WASHINGTON (Reuters) - U.S. Attorney General William Barr has no plans to appoint special counsels to investigate President-elect Joe Biden’s son, Hunter Biden, or to investigate President Donald Trump’s unfounded claims of election fraud, he said on Monday.
Speaking to reporters two days before he plans to step down from his position as the nation’s top law enforcement official, Barr once again distanced himself from Trump’s claims, contrary to evidence, that his election defeat was the result of widespread fraud.
Barr, one of Trump’s staunchest supporters, said he saw “no basis” for the federal government to seize voting machines used in the Nov. 3 presidential election and affirmed earlier comments that he saw no evidence of systemic fraud in the election.
“I stand by that statement,” Barr said on Monday, referring to comments made in a Dec. 1 interview with the Associated Press.
Barr last week said he would leave office on Dec. 23, a little less than a month before Biden is sworn in on Jan. 20. Trump announced Barr’s resignation after criticizing him for not supporting his fraud claims.
Barr declined to say if he thought Trump could pre-emptively pardon himself, which would effectively immunize him from federal investigations after leaving office. The U.S. courts have not resolved if a president as a legal right to do this, as no president has yet attempted a self-pardon.
State and federal election officials have repeatedly said there is no evidence to support Trump’s claims that his defeat was the result of widespread fraud. Multiple courts have rejected lawsuits brought by Trump supporters advancing those claims.
Biden beat Trump by 306 to 232 votes in the state-by-state Electoral College that chooses the president, as well as by more than 7 million ballots in the popular vote.
Hunter Biden disclosed earlier this month the U.S. Attorney’s Office in Delaware is investigating his tax affairs.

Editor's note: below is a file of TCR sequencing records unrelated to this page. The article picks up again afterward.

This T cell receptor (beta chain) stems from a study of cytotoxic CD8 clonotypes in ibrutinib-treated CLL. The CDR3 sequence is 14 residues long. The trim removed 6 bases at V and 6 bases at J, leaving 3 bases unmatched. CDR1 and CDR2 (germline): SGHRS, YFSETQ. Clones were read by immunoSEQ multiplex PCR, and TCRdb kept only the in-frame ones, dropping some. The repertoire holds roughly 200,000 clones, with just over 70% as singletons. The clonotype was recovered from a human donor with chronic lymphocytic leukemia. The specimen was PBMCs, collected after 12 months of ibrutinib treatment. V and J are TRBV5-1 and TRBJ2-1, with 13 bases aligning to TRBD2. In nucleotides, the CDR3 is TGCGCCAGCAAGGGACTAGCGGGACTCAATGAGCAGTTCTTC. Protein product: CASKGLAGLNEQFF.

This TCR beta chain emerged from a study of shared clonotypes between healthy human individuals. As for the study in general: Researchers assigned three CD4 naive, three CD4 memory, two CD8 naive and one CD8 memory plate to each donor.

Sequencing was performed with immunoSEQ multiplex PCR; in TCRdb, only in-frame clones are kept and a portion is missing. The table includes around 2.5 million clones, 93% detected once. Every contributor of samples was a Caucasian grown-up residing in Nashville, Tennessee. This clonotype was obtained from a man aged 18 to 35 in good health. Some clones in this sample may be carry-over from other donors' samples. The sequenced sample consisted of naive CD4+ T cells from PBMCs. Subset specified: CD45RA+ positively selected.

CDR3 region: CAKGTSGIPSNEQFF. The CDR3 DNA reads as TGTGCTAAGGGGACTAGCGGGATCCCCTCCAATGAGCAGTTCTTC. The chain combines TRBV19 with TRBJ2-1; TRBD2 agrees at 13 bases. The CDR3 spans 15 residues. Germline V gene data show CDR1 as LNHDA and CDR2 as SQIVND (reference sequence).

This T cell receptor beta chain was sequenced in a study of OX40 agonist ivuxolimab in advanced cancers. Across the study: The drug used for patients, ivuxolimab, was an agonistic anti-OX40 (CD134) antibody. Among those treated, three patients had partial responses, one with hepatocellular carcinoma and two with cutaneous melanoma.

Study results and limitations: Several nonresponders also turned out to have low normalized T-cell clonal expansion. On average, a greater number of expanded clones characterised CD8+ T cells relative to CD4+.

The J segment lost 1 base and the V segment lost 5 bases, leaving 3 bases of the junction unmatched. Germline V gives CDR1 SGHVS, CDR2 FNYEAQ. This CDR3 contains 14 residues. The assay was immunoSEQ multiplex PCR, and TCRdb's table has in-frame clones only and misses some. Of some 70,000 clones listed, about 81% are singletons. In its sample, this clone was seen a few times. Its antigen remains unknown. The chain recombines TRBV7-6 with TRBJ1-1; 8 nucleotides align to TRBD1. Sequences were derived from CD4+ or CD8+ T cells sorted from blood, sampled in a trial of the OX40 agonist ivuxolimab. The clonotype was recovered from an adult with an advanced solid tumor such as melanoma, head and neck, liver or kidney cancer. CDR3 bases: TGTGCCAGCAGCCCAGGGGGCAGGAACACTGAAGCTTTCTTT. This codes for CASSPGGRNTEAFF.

The Hunter Biden investigation “is being handled responsibly and professionally currently within the department,” Barr told a news conference.
Last week, Barr’s successor, Deputy Attorney General Jeffrey Rosen, in a Reuters interview declined to say if he would appoint a special counsel to investigate Hunter Biden or election issues, but said he would he would act on any issues “on the basis of the law and the facts.”
In May 2019, Barr tapped federal prosecutor John Durham to investigate Obama-era intelligence and law enforcement officials for possible crimes in connection with their early-stage probe of whether Trump’s 2016 presidential campaign colluded with the Russian government.
On Dec. 1, Barr disclosed he had elevated Durham to the role of special counsel in October so that he could continue his criminal investigation - a move that will make it politically difficult for Biden to remove him from the post until the probe has concluded.
Barr said on Monday he expected Durham and his team “will be able to finish their work.”
Trump was impeached by the Democratic-led U.S. House of Representatives in December 2019 on charges of abuse of power and obstruction of Congress stemming from his efforts to pressure Ukraine to investigate Joe Biden and Hunter Biden. Trump was acquitted by the Republican-led Senate in February.
Trump has privately been mulling whether to pressure the Justice Department to appoint a special counsel to look in to Hunter Biden, according to a person familiar with the matter, Reuters reported earlier.
Reporting by Mark Hosenball and David Shepardson in Washington; Writing by David Shepardson; Editing by Scott Malone and Matthew Lewis
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